For a comedy director, Feig has a decent handle on the genre side of the movie. The climax is like an attempt at a big action scene by someone unfamiliar with filming action, but although it lacks a degree of polish it’s not bad — indeed, while McKinnon may not have made me laugh, she does get a fairly badass fight sequence. On the other hand, the special effects are excellent — some people seem to really hate them, but I think the colourful, fluorescent ghosts (and associated supernatural thingamajigs) look great. Even better is the way the apparitions regularly break out of the 2.35:1 frame. I mean, it’s pretty pointless (unless you’re watching in 3D, where such larks will enhance the 3D effect’s effectiveness), but it’s a kind of cinematic playfulness I like.

I ain't afraid of no fluorescent ghosts

However, one place the director’s hand really shows is in the story structure, because it’s really obvious that some stuff has been cut. Primarily, Wiig’s character rejoins the team in time for the climax, but we never actually saw her leave it. Later, villain Rowan makes the crowd pose in a dance move for no apparent reason, though the end credits reveal there was a whole dance routine that’s been relegated to under-the-crawl status. I guess these things were a victim of necessity: Feig has said the first cut was 4¼ hours long. The Blu-ray includes an extended cut that’s 17 minutes longer, though apparently it’s effectively more than that because it features many alternate takes as well as plain extensions. For that reason I decided to watch the theatrical cut now and I’ll check out the extended version at a later date.

That’s not all, though: there’s also 138 minutes (aka just over 2¼ hours) of deleted, extended, and alternate scenes on the UK & European Blu-ray (over an hour more than on the US release). If you’re a serious fan of the film then I guess that’s a treasure trove, but it also says something about how comedy movies are produced nowadays, doesn’t it? (Or possibly how they always have been, I dunno.) I suppose you can spin that as both a positive and a negative. In the latter camp, it’s a “throw everything at the wall and hope something sticks” approach, rather than a “write something good in the first place” one. In the former, why not try everything you can think of on set and then hone it to the stuff that works best in the edit? Though, as discussed earlier, it doesn’t feel like we got all grade-A material in the final cut.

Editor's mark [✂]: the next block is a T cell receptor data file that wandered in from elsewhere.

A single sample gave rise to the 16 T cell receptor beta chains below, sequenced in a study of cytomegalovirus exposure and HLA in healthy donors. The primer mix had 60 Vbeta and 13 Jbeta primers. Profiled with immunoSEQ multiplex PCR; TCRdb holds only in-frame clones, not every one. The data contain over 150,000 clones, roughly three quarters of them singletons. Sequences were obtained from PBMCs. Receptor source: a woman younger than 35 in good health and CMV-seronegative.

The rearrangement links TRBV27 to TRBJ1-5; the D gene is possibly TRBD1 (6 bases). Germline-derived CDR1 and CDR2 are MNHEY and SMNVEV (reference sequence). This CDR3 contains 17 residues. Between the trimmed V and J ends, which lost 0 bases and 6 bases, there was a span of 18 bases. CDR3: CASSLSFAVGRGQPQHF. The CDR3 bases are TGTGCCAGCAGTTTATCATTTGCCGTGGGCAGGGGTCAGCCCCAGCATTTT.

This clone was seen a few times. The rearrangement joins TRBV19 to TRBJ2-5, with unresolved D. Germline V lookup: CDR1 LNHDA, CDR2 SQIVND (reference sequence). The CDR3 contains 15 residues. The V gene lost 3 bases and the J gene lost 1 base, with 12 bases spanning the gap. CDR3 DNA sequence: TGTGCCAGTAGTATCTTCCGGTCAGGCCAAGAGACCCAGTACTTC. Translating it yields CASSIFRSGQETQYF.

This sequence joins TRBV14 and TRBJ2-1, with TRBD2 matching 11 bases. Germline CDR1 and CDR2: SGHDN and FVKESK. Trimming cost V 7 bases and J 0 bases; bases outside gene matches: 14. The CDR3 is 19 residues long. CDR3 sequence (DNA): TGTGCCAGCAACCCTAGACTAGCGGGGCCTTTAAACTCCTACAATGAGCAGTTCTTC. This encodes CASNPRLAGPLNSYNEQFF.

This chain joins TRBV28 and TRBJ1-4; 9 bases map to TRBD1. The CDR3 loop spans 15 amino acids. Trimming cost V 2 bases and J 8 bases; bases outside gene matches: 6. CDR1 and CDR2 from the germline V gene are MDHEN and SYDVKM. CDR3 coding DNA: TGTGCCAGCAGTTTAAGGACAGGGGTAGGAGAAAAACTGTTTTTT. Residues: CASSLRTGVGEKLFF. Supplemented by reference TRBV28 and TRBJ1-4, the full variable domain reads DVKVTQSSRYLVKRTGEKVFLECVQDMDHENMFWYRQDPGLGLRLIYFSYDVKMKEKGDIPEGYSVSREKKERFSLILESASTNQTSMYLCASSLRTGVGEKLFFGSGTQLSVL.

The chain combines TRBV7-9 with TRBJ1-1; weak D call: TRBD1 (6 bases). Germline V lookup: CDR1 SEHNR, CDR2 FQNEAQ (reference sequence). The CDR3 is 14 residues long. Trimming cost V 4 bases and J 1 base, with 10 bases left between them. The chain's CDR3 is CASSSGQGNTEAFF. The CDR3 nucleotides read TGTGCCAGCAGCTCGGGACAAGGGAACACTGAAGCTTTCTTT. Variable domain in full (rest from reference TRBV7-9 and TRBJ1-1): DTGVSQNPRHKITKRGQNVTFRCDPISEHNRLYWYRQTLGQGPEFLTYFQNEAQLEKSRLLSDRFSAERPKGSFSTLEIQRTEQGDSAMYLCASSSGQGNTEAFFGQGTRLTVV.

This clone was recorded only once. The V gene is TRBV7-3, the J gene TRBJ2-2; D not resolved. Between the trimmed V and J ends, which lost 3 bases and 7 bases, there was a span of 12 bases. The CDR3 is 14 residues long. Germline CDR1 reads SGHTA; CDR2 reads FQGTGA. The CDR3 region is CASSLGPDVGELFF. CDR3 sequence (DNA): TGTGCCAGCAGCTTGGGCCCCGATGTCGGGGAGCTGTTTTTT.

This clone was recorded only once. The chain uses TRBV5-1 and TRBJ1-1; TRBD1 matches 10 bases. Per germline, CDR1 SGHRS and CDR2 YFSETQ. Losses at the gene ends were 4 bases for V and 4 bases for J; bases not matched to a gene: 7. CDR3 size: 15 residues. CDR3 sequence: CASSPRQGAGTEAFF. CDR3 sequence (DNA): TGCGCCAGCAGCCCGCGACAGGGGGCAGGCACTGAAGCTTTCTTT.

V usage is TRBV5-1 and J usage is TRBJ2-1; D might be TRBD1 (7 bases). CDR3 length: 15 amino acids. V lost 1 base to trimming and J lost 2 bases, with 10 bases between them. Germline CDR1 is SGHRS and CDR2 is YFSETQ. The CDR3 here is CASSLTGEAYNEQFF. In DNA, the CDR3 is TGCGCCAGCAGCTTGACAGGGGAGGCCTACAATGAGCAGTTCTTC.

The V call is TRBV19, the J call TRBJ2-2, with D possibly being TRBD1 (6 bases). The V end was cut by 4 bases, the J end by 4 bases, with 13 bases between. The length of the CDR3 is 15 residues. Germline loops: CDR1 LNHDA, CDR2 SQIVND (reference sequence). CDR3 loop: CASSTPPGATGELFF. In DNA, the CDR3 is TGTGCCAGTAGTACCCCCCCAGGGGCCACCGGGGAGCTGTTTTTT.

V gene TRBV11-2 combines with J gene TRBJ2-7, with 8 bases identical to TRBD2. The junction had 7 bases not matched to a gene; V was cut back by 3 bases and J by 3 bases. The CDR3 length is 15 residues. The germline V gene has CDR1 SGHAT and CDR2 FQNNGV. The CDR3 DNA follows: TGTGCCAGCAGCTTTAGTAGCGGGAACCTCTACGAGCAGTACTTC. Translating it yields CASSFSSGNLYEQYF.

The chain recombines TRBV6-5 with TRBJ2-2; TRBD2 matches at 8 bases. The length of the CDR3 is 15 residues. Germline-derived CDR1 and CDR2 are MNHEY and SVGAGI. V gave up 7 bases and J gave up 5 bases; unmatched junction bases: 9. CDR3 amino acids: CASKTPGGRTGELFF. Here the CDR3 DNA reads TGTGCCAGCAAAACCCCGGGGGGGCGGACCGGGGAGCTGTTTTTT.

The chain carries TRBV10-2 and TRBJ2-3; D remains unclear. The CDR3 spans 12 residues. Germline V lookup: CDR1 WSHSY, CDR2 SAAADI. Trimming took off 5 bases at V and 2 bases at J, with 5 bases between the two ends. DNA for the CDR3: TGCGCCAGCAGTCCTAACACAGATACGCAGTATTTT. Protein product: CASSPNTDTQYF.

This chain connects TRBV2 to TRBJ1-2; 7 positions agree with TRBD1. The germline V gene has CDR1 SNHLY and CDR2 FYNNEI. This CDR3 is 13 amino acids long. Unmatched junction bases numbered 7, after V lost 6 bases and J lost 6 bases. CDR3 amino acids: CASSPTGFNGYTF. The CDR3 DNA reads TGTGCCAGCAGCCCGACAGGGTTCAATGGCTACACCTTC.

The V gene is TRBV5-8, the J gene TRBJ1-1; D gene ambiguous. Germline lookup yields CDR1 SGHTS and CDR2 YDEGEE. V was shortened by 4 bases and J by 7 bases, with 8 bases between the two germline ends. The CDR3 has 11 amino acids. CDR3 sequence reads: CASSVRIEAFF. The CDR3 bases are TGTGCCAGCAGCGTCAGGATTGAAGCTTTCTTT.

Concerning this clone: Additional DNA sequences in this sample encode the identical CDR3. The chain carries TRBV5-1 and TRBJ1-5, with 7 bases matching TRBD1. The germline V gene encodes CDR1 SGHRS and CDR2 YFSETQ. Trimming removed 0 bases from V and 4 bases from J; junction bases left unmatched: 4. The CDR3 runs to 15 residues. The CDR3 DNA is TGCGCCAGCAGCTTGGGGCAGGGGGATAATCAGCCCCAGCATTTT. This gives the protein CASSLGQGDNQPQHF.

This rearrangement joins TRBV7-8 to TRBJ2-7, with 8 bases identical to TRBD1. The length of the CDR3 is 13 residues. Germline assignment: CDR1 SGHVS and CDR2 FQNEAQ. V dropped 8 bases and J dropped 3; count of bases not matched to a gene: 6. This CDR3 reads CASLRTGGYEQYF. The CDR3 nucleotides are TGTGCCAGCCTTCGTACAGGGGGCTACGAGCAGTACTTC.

Bustin' makes me feel badass

For all the dumbass criticisms online about it starring women (which there’s at least a couple of jokes about in the film, as it goes), it can only be a positive to see a genre movie starring women in the central roles. It’s not wholly positive in this field (the male characters are all degraded in one way or another, which is a full-180 role reversal that might feel just but isn’t helpful in the grand scheme), but every little helps, right? Leaving such political aspects aside, Ghostbusters: Answer the Call (as the closing title card would have it) is mostly entertaining while it lasts, though it’s kind of lightweight with it, and therefore not something that’s likely to endure as the original has. Well, there have been worse remakes.

3 out of 5

Ghostbusters is available on Sky Cinema from today.

San Andreas (2015)

2017 #24
Brad Peyton | 110 mins | streaming (HD) | 2.35:1 | USA / English | 12 / PG-13

San Andreas

San Andreas is a most amusing movie. It’s not a comedy, just a generic effects-driven disaster movie in exactly the same style Hollywood has been producing for about 20 years.

In its favour it has the surprising likeability of Mr The Rock, Paul Giamatti hamming it up for a paycheque, and the mammarially blessed Alexandra Daddario running around, lazing in a bikini, getting wet, etc. There’s some solid spectacle, including a couple of nice long takes, which is what these movies are all about.

Conversely, it couldn’t be any cheesier if it had been entirely made out of dairy products.

3 out of 5

The Tale of Zatoichi Continues (1962)

aka Zoku Zatôichi monogatari

2016 #194
Kazuo Mori | 73 mins | Blu-ray | 2.35:1 | Japan / Japanese

The Tale of Zatoichi Continues